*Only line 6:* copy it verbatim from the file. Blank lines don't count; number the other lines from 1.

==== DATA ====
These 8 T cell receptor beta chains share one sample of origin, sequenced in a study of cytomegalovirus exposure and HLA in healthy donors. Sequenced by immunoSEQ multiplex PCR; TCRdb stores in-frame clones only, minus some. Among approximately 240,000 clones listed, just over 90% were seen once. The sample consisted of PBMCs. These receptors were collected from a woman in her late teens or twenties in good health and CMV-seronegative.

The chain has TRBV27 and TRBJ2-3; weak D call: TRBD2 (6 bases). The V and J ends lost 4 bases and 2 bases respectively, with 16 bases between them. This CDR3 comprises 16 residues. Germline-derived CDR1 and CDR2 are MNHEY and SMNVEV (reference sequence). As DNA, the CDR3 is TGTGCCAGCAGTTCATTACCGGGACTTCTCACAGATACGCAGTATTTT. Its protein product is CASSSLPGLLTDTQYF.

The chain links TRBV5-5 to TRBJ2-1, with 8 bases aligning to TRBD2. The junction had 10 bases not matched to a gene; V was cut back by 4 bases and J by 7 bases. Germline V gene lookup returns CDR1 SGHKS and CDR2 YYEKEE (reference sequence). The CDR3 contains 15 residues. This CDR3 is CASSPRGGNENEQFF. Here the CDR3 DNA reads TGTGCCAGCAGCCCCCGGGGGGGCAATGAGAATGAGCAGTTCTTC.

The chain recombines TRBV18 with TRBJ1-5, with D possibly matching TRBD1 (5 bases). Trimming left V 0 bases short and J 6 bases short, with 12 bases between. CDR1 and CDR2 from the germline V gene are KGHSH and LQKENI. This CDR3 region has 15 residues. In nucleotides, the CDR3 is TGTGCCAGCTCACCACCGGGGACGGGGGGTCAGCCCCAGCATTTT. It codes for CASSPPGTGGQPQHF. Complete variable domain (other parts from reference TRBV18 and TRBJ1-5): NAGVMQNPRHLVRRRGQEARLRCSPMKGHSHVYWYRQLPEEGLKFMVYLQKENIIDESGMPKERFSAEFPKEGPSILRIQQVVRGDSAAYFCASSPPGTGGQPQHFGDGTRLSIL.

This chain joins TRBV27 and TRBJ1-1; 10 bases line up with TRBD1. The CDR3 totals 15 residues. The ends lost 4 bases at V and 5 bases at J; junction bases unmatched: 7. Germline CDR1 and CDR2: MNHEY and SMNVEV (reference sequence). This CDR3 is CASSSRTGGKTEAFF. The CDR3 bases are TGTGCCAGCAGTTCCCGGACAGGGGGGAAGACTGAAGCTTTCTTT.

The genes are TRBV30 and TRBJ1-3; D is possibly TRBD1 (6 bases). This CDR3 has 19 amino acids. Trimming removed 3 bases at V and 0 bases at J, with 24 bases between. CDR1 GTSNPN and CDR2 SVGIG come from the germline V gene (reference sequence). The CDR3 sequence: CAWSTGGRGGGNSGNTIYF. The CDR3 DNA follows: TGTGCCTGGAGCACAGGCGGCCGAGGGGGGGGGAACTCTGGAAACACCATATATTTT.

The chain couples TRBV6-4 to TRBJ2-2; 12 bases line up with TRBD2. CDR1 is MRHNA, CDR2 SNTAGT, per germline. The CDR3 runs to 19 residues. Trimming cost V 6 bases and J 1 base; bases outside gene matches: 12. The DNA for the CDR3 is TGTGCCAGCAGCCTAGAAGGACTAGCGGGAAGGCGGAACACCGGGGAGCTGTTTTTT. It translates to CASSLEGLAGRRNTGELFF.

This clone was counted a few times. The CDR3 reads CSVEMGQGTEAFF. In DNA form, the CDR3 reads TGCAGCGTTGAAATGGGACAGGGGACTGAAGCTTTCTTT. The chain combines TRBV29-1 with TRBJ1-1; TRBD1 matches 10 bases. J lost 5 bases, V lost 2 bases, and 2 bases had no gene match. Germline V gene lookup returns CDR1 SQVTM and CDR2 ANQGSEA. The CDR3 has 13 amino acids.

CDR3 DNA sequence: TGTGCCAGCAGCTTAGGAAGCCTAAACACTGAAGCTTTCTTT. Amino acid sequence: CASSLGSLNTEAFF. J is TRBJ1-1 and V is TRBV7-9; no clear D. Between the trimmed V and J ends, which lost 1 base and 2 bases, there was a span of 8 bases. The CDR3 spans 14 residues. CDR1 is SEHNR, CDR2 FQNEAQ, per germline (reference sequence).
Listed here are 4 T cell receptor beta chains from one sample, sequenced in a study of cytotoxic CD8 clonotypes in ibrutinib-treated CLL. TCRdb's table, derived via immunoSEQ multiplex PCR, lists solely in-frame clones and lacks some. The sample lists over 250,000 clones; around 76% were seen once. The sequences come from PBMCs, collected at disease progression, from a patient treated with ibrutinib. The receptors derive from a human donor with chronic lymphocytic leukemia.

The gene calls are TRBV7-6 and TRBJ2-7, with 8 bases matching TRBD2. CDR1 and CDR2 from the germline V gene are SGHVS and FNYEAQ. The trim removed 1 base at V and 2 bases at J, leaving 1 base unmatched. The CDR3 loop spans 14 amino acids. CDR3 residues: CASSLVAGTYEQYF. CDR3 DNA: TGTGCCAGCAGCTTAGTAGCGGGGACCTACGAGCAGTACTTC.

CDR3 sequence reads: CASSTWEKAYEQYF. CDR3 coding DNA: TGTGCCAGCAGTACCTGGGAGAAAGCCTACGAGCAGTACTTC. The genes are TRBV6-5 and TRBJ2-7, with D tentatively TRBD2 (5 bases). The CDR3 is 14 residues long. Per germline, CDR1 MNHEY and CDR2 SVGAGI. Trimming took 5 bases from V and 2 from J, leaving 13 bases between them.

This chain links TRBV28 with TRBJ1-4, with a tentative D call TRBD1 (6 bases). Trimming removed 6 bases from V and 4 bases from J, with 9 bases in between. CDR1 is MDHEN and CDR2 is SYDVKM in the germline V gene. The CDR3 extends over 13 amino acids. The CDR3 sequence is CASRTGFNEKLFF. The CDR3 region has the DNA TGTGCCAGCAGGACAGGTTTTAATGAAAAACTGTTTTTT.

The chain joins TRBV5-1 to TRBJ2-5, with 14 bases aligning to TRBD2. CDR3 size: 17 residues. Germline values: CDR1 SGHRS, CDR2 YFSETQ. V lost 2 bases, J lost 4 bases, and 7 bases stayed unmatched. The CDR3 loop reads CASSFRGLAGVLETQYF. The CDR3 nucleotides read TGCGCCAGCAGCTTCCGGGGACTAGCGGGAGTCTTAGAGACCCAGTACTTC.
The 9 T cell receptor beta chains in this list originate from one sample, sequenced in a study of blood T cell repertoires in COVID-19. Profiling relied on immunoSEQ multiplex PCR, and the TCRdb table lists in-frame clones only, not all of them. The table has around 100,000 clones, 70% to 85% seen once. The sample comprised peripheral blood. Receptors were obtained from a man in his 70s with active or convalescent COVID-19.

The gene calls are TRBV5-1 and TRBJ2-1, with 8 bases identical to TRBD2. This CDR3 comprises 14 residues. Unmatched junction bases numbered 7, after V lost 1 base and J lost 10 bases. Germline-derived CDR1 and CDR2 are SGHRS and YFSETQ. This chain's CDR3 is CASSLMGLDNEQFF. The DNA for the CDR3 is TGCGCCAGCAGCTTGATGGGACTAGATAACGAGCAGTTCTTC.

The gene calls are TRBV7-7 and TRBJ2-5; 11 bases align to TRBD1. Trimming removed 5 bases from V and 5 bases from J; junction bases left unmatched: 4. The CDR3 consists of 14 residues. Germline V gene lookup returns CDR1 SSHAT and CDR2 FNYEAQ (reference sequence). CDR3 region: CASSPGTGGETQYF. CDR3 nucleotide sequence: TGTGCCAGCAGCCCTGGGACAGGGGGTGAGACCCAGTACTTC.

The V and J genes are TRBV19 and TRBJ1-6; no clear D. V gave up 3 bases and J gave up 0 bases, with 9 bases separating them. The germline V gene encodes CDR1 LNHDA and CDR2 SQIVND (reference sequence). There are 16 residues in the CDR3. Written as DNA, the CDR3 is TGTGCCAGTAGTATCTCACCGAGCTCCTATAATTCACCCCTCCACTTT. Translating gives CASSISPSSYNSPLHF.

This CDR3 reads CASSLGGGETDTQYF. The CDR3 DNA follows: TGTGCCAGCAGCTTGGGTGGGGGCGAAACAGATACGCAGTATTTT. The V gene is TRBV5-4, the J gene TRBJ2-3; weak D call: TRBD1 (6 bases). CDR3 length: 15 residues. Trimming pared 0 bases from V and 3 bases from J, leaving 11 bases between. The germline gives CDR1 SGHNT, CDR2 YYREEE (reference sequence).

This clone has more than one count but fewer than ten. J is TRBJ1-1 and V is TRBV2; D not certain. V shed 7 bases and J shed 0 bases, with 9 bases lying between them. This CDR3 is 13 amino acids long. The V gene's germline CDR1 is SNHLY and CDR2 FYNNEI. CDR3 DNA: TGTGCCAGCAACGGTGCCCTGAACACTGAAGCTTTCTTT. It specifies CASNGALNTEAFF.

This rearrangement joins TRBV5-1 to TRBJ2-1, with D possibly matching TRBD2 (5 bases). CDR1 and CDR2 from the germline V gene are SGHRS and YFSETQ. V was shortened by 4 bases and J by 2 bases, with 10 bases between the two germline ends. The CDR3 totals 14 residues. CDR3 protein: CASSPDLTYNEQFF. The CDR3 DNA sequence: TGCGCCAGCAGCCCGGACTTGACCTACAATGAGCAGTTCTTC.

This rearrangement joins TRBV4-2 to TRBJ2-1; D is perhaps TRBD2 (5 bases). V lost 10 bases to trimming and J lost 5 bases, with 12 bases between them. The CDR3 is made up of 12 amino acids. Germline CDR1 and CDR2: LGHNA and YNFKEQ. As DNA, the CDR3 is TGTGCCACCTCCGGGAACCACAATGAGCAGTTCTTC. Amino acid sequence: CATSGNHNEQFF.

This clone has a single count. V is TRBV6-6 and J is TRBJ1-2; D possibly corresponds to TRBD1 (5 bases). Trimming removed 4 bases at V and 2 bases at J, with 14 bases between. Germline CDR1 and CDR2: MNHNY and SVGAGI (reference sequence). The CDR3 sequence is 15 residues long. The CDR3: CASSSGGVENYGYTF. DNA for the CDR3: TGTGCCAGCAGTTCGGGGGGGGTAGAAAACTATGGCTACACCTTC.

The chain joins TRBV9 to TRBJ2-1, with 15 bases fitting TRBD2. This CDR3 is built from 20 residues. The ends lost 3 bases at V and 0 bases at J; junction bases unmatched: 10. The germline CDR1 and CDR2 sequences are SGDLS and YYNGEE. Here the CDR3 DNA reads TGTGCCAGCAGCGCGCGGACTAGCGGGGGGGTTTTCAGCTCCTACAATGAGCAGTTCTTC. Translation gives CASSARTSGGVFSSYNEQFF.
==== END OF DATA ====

The genes are TRBV30 and TRBJ1-3; D is possibly TRBD1 (6 bases). This CDR3 has 19 amino acids. Trimming removed 3 bases at V and 0 bases at J, with 24 bases between. CDR1 GTSNPN and CDR2 SVGIG come from the germline V gene (reference sequence). The CDR3 sequence: CAWSTGGRGGGNSGNTIYF. The CDR3 DNA follows: TGTGCCTGGAGCACAGGCGGCCGAGGGGGGGGGAACTCTGGAAACACCATATATTTT.